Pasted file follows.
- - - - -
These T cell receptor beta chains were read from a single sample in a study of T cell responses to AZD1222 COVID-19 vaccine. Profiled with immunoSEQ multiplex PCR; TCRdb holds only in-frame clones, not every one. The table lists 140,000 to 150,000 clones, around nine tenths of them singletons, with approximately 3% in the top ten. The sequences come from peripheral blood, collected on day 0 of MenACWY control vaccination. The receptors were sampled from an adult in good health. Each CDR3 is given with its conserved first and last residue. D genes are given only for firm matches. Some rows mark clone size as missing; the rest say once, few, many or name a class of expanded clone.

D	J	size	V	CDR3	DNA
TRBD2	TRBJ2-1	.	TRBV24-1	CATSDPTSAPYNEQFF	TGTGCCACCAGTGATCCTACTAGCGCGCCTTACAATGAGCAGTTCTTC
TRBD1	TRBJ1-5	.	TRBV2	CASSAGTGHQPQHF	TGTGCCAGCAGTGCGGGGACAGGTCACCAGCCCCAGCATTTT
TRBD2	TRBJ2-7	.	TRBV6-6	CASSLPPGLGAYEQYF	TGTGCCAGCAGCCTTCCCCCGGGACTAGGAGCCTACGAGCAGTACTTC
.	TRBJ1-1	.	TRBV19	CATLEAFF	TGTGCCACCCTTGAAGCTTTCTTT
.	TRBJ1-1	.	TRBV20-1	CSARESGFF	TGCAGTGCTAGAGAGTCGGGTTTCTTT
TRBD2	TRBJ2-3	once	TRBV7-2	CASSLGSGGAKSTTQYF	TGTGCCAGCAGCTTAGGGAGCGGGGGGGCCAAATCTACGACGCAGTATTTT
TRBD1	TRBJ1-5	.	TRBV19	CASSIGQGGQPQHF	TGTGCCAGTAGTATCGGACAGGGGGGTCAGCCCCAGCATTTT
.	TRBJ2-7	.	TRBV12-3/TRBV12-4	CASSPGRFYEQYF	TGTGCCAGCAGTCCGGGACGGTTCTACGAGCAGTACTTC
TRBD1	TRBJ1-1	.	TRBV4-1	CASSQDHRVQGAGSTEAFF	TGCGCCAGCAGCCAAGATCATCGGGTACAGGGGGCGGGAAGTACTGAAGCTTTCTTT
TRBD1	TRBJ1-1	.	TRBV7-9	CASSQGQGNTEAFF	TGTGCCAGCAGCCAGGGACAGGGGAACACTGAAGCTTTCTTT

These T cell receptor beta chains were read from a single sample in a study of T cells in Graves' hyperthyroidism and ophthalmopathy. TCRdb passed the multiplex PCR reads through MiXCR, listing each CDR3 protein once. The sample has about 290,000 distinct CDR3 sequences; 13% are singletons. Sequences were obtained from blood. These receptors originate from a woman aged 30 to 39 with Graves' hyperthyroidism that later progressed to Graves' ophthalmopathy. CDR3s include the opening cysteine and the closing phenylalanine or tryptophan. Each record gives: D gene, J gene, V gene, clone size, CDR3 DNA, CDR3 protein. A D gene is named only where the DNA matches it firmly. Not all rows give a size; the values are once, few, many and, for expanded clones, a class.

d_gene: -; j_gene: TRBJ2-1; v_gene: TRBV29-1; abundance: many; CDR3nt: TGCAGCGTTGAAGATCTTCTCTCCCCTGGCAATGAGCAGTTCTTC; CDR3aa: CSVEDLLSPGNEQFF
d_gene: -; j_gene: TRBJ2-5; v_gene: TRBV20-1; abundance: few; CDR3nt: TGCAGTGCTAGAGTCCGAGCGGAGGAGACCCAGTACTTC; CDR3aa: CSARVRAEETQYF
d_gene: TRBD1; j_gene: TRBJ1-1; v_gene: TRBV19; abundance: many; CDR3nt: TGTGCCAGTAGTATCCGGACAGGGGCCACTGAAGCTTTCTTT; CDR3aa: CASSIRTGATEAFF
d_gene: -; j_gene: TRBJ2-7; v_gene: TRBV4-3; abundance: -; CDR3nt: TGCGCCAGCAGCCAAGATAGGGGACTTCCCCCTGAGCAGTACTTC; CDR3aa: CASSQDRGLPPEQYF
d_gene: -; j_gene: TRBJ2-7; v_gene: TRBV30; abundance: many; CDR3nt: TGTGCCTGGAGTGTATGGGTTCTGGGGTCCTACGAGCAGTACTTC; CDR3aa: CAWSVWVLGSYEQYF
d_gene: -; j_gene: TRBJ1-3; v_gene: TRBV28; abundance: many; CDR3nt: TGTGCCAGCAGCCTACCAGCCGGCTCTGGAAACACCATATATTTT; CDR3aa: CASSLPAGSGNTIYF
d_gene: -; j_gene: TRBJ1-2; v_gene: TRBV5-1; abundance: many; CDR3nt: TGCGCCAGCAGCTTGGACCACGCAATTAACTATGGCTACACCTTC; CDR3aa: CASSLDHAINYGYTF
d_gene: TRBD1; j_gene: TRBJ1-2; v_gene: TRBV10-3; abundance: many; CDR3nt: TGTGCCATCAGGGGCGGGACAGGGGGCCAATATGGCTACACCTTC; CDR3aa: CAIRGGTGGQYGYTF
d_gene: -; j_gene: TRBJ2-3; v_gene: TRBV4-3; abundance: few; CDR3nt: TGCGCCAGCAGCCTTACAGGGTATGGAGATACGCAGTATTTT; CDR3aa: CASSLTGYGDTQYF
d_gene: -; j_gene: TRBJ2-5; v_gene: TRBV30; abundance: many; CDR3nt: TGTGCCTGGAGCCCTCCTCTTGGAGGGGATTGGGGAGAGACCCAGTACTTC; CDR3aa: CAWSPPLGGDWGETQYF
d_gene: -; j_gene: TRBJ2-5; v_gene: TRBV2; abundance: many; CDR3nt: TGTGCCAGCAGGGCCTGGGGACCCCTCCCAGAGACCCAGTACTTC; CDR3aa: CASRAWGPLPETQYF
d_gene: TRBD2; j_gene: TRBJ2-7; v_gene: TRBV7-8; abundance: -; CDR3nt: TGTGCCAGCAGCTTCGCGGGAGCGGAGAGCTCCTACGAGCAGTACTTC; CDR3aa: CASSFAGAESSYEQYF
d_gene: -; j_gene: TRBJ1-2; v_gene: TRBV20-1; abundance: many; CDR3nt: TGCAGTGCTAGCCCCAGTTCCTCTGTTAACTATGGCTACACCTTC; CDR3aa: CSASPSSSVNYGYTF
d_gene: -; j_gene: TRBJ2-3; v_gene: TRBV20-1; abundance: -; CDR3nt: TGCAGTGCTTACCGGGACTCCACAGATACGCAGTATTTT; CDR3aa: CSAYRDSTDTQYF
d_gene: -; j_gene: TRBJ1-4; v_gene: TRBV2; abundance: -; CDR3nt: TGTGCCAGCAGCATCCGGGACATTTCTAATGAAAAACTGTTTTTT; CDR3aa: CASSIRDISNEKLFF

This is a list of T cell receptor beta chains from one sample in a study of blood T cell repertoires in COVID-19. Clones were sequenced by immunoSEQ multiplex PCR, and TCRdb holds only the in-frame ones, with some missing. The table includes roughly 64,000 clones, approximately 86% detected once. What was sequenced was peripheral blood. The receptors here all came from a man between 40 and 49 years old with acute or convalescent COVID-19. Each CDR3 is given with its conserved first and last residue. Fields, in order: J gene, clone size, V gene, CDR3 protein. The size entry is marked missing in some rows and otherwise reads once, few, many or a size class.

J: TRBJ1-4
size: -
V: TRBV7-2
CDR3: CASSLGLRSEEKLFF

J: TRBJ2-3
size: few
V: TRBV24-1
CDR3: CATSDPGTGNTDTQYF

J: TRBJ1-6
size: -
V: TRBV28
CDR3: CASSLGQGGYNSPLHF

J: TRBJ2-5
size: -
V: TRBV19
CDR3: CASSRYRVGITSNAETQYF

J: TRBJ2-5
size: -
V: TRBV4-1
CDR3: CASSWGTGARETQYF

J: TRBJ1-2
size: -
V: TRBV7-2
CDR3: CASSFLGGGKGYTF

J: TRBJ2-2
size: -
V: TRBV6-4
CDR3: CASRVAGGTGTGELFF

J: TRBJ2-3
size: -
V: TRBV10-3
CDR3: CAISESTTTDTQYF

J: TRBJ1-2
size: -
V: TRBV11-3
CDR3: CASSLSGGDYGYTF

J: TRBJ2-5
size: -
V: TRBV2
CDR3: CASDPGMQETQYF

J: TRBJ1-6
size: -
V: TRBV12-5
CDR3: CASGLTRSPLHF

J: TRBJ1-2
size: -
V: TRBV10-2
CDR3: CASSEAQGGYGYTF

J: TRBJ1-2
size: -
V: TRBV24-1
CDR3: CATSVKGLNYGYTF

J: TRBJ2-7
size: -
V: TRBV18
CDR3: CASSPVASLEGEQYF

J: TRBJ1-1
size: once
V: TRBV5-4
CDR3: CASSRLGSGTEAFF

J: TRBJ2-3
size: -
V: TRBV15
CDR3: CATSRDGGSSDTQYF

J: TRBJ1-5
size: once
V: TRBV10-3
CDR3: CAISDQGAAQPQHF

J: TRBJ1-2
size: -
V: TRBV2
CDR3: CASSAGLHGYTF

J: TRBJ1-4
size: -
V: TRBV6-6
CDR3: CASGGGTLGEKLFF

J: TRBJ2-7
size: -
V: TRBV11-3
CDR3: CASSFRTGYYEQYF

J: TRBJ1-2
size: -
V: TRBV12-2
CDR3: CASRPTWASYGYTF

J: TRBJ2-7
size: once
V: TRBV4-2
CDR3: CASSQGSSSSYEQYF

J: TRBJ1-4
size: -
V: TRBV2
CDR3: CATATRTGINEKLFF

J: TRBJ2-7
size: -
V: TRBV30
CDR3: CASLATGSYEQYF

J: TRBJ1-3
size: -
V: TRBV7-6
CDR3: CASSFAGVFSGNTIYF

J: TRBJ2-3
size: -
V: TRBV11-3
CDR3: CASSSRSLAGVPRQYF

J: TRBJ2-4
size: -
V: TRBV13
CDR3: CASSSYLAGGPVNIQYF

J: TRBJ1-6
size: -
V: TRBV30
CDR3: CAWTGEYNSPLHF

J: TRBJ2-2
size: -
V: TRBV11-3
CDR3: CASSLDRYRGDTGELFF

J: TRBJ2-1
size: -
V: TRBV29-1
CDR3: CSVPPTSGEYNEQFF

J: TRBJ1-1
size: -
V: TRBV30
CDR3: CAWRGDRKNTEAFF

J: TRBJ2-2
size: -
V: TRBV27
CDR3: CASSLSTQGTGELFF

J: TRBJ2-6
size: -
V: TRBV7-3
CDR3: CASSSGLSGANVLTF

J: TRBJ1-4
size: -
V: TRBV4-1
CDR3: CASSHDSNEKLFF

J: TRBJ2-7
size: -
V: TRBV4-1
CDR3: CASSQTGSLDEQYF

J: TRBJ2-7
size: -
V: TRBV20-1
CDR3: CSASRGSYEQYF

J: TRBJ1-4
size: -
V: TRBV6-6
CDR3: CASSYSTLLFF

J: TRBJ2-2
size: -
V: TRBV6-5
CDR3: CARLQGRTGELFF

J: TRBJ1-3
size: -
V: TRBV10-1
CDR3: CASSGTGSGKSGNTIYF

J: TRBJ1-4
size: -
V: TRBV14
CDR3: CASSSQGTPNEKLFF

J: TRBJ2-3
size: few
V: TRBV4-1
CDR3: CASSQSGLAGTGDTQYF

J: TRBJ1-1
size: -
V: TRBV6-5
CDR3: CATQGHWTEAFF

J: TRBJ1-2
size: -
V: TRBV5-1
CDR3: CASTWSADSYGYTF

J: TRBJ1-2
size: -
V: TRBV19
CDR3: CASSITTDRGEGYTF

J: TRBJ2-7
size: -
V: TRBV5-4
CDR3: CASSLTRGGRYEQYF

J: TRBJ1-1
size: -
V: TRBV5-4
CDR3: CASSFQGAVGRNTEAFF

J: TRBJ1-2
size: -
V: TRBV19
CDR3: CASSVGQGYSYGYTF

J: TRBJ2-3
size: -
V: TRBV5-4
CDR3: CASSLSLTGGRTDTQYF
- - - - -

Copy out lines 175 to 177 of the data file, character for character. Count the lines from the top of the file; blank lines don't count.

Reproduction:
size: -
V: TRBV6-6
CDR3: CASSYSTLLFF